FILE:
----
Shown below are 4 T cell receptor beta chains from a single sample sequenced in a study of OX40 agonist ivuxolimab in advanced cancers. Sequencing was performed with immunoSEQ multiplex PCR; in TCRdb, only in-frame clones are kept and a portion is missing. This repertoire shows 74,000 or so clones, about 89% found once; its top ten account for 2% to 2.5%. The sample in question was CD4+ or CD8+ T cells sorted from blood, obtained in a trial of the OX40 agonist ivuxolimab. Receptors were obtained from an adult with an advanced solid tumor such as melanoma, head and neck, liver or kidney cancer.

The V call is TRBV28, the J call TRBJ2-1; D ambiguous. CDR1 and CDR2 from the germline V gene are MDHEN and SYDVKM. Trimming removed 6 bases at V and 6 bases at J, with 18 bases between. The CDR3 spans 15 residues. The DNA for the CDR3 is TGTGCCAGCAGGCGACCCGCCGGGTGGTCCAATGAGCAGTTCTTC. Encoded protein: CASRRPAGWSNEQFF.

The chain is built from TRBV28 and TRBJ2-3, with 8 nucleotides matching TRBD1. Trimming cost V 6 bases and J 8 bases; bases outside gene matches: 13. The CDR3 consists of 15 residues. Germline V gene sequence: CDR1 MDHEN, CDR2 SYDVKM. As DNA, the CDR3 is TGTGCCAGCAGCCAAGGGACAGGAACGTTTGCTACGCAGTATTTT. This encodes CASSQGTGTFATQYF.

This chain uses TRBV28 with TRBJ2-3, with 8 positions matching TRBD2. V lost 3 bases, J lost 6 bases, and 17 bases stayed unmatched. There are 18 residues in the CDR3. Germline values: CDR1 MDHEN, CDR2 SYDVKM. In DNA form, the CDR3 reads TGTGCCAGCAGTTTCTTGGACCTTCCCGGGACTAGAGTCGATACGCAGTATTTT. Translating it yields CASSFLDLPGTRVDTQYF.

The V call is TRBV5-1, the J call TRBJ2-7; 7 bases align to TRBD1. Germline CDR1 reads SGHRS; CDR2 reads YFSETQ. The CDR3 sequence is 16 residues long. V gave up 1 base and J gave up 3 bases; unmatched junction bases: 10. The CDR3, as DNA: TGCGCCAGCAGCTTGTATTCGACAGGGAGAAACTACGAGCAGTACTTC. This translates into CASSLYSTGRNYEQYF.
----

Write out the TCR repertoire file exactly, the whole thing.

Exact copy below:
Shown below are 4 T cell receptor beta chains from a single sample sequenced in a study of OX40 agonist ivuxolimab in advanced cancers. Sequencing was performed with immunoSEQ multiplex PCR; in TCRdb, only in-frame clones are kept and a portion is missing. This repertoire shows 74,000 or so clones, about 89% found once; its top ten account for 2% to 2.5%. The sample in question was CD4+ or CD8+ T cells sorted from blood, obtained in a trial of the OX40 agonist ivuxolimab. Receptors were obtained from an adult with an advanced solid tumor such as melanoma, head and neck, liver or kidney cancer.

The V call is TRBV28, the J call TRBJ2-1; D ambiguous. CDR1 and CDR2 from the germline V gene are MDHEN and SYDVKM. Trimming removed 6 bases at V and 6 bases at J, with 18 bases between. The CDR3 spans 15 residues. The DNA for the CDR3 is TGTGCCAGCAGGCGACCCGCCGGGTGGTCCAATGAGCAGTTCTTC. Encoded protein: CASRRPAGWSNEQFF.

The chain is built from TRBV28 and TRBJ2-3, with 8 nucleotides matching TRBD1. Trimming cost V 6 bases and J 8 bases; bases outside gene matches: 13. The CDR3 consists of 15 residues. Germline V gene sequence: CDR1 MDHEN, CDR2 SYDVKM. As DNA, the CDR3 is TGTGCCAGCAGCCAAGGGACAGGAACGTTTGCTACGCAGTATTTT. This encodes CASSQGTGTFATQYF.

This chain uses TRBV28 with TRBJ2-3, with 8 positions matching TRBD2. V lost 3 bases, J lost 6 bases, and 17 bases stayed unmatched. There are 18 residues in the CDR3. Germline values: CDR1 MDHEN, CDR2 SYDVKM. In DNA form, the CDR3 reads TGTGCCAGCAGTTTCTTGGACCTTCCCGGGACTAGAGTCGATACGCAGTATTTT. Translating it yields CASSFLDLPGTRVDTQYF.

The V call is TRBV5-1, the J call TRBJ2-7; 7 bases align to TRBD1. Germline CDR1 reads SGHRS; CDR2 reads YFSETQ. The CDR3 sequence is 16 residues long. V gave up 1 base and J gave up 3 bases; unmatched junction bases: 10. The CDR3, as DNA: TGCGCCAGCAGCTTGTATTCGACAGGGAGAAACTACGAGCAGTACTTC. This translates into CASSLYSTGRNYEQYF.